In its response at the event, USCO appeared to acknowledge the impact such a violation would have on applicants. They acknowledged that registration applications filed before the March 16 policy will not be held to the higher standard to which registration applications after March 16 would be subject. This appears to be a direct reference to section 4 of the policy guide.

Applicants who do not update the public registry after obtaining a registration for AI-generated material risk losing the benefits of the registration, the USCO notes in written policy guidance.

During the live stream, USCO referred to the impact erroneous applications and subsequent filings could have on litigation. Ultimately, the applicant’s failure to disclose within an application (or correct a previously issued registration) could allow a court to disregard a registration.

Other questions the Office took up included whether USCO was actively going back to previous registrations in which AI played a role in initiating deletions. Office representatives confirmed that they generally are not, and will refer contested registrations to the courts. The Office also does not require applicants to submit a supplementary registration for such works, stating that this is a decision for the applicant. Those wishing to update pending registrations based on the new guidance should contact USCO’s public information office, which will help clarify the scope of the complaint.

Looking forward

USCO noted that it cannot wait for the courts to comment on these issues and that the perpetrators and plaintiffs are awaiting decisions. Meanwhile, USCO remains in a legal battle with Dr. Stephen Thaler over his refusal to register a generative work that, based on USCO’s most recent guidance, would fail to pass the de minimis paternity threshold.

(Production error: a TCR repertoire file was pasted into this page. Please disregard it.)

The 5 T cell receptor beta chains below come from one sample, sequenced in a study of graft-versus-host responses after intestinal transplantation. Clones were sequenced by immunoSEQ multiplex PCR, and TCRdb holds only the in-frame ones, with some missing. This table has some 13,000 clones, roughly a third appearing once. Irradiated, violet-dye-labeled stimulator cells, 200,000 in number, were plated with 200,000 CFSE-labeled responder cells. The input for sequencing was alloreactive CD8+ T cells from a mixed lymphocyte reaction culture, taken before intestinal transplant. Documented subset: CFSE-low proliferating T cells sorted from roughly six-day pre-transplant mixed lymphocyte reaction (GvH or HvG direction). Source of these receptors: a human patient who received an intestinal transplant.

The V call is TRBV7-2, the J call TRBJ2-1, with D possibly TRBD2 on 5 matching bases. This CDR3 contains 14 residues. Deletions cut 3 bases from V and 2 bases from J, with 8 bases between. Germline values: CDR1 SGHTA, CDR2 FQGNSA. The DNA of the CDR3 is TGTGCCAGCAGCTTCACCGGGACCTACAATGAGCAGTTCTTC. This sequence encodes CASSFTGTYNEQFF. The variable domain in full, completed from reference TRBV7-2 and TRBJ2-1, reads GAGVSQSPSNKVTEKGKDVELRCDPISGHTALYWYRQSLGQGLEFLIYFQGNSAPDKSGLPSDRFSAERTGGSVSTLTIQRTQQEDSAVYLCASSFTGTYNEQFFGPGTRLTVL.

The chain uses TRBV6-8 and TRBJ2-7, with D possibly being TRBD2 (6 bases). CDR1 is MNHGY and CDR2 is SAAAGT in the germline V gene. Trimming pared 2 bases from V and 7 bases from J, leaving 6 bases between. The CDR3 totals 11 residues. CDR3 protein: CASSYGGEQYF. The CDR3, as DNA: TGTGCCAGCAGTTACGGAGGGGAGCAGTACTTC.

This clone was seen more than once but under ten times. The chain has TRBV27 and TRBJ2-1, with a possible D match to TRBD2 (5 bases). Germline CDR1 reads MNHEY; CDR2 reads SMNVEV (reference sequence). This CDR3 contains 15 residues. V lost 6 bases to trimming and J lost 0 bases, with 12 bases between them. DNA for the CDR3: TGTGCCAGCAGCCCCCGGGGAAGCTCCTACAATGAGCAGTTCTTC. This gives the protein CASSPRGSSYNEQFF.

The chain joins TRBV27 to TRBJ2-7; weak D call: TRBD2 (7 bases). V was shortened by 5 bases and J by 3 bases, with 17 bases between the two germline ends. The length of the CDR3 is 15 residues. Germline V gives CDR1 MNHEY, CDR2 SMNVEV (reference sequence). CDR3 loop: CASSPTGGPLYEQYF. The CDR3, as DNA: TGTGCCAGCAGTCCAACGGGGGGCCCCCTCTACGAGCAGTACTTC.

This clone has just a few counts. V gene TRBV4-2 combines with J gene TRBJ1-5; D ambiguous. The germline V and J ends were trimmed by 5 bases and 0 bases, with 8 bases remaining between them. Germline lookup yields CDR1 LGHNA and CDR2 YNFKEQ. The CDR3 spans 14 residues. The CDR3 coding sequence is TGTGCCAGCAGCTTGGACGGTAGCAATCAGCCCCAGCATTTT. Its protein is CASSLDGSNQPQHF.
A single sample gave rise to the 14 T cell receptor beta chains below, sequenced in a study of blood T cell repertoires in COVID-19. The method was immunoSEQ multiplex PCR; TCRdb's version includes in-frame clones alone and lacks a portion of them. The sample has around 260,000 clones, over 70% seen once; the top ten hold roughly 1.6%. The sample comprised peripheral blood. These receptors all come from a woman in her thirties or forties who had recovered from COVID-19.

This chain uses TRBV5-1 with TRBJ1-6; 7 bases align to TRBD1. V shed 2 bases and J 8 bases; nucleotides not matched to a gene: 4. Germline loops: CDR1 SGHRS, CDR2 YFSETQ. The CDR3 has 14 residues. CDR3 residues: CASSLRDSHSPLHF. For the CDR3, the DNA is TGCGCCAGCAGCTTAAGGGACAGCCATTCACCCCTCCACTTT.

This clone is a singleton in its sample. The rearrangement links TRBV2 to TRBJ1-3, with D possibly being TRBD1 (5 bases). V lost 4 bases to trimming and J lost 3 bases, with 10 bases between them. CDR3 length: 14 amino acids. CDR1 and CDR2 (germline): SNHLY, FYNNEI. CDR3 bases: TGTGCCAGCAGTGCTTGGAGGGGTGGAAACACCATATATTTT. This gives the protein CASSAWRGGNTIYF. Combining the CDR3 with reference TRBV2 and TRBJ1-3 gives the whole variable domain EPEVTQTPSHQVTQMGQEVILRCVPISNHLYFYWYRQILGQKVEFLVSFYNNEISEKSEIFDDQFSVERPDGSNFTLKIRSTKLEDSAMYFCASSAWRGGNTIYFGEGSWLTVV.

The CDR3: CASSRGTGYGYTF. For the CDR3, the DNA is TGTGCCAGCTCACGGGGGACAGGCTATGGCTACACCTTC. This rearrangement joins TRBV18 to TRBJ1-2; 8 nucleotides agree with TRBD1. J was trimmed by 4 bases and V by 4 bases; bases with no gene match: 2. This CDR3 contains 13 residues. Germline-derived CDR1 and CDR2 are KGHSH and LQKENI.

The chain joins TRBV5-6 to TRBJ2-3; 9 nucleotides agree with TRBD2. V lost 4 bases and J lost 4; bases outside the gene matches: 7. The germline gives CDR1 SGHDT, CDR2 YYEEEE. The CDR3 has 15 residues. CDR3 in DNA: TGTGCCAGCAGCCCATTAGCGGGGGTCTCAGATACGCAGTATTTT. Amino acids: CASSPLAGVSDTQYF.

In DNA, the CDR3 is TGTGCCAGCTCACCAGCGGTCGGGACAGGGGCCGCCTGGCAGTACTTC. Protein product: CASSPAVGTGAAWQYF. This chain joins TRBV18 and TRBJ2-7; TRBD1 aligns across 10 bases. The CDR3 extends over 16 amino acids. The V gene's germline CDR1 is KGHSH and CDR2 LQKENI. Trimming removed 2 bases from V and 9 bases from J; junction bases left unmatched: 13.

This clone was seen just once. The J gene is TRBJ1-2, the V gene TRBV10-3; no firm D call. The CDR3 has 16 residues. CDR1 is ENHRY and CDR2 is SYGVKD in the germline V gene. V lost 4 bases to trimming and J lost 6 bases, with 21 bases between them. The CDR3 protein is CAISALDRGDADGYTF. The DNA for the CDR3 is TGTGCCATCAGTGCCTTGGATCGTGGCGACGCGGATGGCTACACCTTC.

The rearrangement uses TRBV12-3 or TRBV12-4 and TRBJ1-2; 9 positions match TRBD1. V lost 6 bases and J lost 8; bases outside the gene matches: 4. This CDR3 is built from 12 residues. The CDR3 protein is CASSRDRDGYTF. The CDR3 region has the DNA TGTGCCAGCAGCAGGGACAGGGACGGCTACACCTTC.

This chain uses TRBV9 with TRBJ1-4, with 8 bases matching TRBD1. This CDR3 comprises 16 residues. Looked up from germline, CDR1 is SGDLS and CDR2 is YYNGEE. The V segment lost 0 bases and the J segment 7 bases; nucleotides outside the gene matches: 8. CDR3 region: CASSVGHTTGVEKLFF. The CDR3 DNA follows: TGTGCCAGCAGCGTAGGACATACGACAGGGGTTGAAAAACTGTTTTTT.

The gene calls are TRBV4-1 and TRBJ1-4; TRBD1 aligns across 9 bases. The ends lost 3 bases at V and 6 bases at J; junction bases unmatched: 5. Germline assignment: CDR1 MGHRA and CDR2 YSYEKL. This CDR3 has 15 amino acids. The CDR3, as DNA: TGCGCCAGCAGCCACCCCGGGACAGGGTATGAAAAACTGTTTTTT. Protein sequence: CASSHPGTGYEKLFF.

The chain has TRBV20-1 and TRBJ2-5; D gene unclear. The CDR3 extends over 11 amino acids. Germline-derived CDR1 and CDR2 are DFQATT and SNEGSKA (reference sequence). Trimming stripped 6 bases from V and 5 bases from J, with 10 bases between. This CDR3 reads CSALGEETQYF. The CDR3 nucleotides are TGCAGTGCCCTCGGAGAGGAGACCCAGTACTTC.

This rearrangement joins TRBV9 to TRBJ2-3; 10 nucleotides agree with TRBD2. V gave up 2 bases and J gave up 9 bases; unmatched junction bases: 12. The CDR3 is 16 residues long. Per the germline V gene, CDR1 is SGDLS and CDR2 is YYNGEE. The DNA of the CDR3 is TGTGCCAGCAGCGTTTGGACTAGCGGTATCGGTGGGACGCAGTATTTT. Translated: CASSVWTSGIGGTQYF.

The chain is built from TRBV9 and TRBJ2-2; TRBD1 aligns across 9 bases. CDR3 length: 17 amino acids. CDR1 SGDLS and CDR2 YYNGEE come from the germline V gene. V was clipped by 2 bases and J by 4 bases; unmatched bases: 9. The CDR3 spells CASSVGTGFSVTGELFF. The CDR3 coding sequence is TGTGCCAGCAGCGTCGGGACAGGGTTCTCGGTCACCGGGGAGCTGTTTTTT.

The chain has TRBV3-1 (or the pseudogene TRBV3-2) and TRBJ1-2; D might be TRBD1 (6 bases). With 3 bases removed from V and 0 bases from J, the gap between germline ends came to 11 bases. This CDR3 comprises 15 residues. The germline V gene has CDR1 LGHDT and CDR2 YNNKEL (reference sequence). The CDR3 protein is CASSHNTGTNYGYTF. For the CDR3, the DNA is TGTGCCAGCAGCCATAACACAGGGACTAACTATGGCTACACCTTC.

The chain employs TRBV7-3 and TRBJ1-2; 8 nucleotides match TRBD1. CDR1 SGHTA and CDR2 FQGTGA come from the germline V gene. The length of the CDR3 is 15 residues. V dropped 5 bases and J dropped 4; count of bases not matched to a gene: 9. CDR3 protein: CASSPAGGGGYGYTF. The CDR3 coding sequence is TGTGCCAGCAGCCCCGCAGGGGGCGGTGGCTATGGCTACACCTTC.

There is a need for guidance and insight when it comes to the use of AI and ML technologies, including generative AI technologies, as evidenced by the 150+ audience questions received during the live stream. The Office also noted that 1,500 people attended the virtual meeting. While the event focused solely on logging and securing the output of Generative AI tools, it’s important to remember that there are additional issues along the entire Generative AI lifecycle.

Following the event, USCO announced its next public webinar, International Copyright Issues and Artificial Intelligence, scheduled for July 26, 2023. Discussion will cover not only authorship, but also formation and infringement. In addition, the event will be attended by leading international experts, including Jane Ginsburg of Columbia Law Schools, Andres Guadamuz of the University of Sussex, Bernt Hugenholtz of the University of Amsterdam, Luca Schirru of KU Leuvens and Raquel Xalabarder Plantada of the University Oberta de Catalunyas.

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Image Source : ipwatchdog.com